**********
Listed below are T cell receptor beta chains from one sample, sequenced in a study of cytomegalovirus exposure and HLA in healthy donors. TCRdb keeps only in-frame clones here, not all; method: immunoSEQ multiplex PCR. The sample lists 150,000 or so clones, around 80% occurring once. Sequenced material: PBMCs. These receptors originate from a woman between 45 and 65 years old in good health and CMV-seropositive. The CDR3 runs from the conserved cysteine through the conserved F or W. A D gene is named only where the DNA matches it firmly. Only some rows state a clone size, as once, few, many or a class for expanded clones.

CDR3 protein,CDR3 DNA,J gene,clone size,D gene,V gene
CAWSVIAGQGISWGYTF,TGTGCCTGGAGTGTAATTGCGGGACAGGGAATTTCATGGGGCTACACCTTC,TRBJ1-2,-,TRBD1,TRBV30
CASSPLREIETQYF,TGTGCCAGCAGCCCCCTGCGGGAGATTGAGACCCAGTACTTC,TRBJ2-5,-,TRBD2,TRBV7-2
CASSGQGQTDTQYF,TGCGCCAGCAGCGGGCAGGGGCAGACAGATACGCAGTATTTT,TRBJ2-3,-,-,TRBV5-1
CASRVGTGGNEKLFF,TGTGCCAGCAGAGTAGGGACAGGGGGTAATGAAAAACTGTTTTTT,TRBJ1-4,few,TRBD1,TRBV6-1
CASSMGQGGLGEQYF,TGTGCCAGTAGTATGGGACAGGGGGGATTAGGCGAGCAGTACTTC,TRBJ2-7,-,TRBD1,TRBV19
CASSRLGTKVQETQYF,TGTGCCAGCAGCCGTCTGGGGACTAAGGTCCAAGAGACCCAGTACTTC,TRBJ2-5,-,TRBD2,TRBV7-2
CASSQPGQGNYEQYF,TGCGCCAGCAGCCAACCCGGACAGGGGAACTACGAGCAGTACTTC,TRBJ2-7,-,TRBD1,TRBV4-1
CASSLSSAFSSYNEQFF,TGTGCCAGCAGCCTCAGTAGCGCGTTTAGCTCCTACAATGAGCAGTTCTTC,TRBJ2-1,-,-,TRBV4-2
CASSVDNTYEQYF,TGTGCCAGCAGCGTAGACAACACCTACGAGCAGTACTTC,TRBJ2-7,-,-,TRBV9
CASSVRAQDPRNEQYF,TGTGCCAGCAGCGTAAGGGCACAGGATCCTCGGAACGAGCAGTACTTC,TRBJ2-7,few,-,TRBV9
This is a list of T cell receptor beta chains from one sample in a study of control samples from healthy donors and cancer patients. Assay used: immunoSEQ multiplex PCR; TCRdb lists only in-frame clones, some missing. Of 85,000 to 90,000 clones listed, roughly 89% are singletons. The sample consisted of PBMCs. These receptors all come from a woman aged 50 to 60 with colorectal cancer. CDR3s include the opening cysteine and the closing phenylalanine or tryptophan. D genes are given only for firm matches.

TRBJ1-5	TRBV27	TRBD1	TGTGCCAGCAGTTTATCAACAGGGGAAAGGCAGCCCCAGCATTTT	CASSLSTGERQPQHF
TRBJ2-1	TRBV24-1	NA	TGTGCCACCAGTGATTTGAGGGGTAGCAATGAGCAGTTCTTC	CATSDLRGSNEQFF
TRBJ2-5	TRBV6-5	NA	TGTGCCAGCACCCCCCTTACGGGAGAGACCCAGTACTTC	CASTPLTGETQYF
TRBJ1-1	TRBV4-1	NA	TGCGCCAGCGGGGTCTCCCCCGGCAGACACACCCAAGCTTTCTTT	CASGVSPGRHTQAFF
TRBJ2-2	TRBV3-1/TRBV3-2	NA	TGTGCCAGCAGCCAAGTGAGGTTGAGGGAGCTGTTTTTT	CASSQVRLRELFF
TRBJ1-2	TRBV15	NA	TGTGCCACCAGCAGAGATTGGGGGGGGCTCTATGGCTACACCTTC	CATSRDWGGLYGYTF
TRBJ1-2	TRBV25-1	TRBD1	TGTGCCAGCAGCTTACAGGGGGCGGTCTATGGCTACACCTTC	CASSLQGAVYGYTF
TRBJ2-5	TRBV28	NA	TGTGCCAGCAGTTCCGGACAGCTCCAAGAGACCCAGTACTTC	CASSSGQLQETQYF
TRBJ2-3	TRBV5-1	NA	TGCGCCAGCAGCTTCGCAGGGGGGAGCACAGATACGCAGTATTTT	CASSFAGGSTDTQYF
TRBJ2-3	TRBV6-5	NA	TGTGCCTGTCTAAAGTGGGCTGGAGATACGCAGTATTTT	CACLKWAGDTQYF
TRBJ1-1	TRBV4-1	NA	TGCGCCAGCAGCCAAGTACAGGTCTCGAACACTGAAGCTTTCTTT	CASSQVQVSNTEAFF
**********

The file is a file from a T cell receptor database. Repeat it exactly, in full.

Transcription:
Listed below are T cell receptor beta chains from one sample, sequenced in a study of cytomegalovirus exposure and HLA in healthy donors. TCRdb keeps only in-frame clones here, not all; method: immunoSEQ multiplex PCR. The sample lists 150,000 or so clones, around 80% occurring once. Sequenced material: PBMCs. These receptors originate from a woman between 45 and 65 years old in good health and CMV-seropositive. The CDR3 runs from the conserved cysteine through the conserved F or W. A D gene is named only where the DNA matches it firmly. Only some rows state a clone size, as once, few, many or a class for expanded clones.

CDR3 protein,CDR3 DNA,J gene,clone size,D gene,V gene
CAWSVIAGQGISWGYTF,TGTGCCTGGAGTGTAATTGCGGGACAGGGAATTTCATGGGGCTACACCTTC,TRBJ1-2,-,TRBD1,TRBV30
CASSPLREIETQYF,TGTGCCAGCAGCCCCCTGCGGGAGATTGAGACCCAGTACTTC,TRBJ2-5,-,TRBD2,TRBV7-2
CASSGQGQTDTQYF,TGCGCCAGCAGCGGGCAGGGGCAGACAGATACGCAGTATTTT,TRBJ2-3,-,-,TRBV5-1
CASRVGTGGNEKLFF,TGTGCCAGCAGAGTAGGGACAGGGGGTAATGAAAAACTGTTTTTT,TRBJ1-4,few,TRBD1,TRBV6-1
CASSMGQGGLGEQYF,TGTGCCAGTAGTATGGGACAGGGGGGATTAGGCGAGCAGTACTTC,TRBJ2-7,-,TRBD1,TRBV19
CASSRLGTKVQETQYF,TGTGCCAGCAGCCGTCTGGGGACTAAGGTCCAAGAGACCCAGTACTTC,TRBJ2-5,-,TRBD2,TRBV7-2
CASSQPGQGNYEQYF,TGCGCCAGCAGCCAACCCGGACAGGGGAACTACGAGCAGTACTTC,TRBJ2-7,-,TRBD1,TRBV4-1
CASSLSSAFSSYNEQFF,TGTGCCAGCAGCCTCAGTAGCGCGTTTAGCTCCTACAATGAGCAGTTCTTC,TRBJ2-1,-,-,TRBV4-2
CASSVDNTYEQYF,TGTGCCAGCAGCGTAGACAACACCTACGAGCAGTACTTC,TRBJ2-7,-,-,TRBV9
CASSVRAQDPRNEQYF,TGTGCCAGCAGCGTAAGGGCACAGGATCCTCGGAACGAGCAGTACTTC,TRBJ2-7,few,-,TRBV9
This is a list of T cell receptor beta chains from one sample in a study of control samples from healthy donors and cancer patients. Assay used: immunoSEQ multiplex PCR; TCRdb lists only in-frame clones, some missing. Of 85,000 to 90,000 clones listed, roughly 89% are singletons. The sample consisted of PBMCs. These receptors all come from a woman aged 50 to 60 with colorectal cancer. CDR3s include the opening cysteine and the closing phenylalanine or tryptophan. D genes are given only for firm matches.

TRBJ1-5	TRBV27	TRBD1	TGTGCCAGCAGTTTATCAACAGGGGAAAGGCAGCCCCAGCATTTT	CASSLSTGERQPQHF
TRBJ2-1	TRBV24-1	NA	TGTGCCACCAGTGATTTGAGGGGTAGCAATGAGCAGTTCTTC	CATSDLRGSNEQFF
TRBJ2-5	TRBV6-5	NA	TGTGCCAGCACCCCCCTTACGGGAGAGACCCAGTACTTC	CASTPLTGETQYF
TRBJ1-1	TRBV4-1	NA	TGCGCCAGCGGGGTCTCCCCCGGCAGACACACCCAAGCTTTCTTT	CASGVSPGRHTQAFF
TRBJ2-2	TRBV3-1/TRBV3-2	NA	TGTGCCAGCAGCCAAGTGAGGTTGAGGGAGCTGTTTTTT	CASSQVRLRELFF
TRBJ1-2	TRBV15	NA	TGTGCCACCAGCAGAGATTGGGGGGGGCTCTATGGCTACACCTTC	CATSRDWGGLYGYTF
TRBJ1-2	TRBV25-1	TRBD1	TGTGCCAGCAGCTTACAGGGGGCGGTCTATGGCTACACCTTC	CASSLQGAVYGYTF
TRBJ2-5	TRBV28	NA	TGTGCCAGCAGTTCCGGACAGCTCCAAGAGACCCAGTACTTC	CASSSGQLQETQYF
TRBJ2-3	TRBV5-1	NA	TGCGCCAGCAGCTTCGCAGGGGGGAGCACAGATACGCAGTATTTT	CASSFAGGSTDTQYF
TRBJ2-3	TRBV6-5	NA	TGTGCCTGTCTAAAGTGGGCTGGAGATACGCAGTATTTT	CACLKWAGDTQYF
TRBJ1-1	TRBV4-1	NA	TGCGCCAGCAGCCAAGTACAGGTCTCGAACACTGAAGCTTTCTTT	CASSQVQVSNTEAFF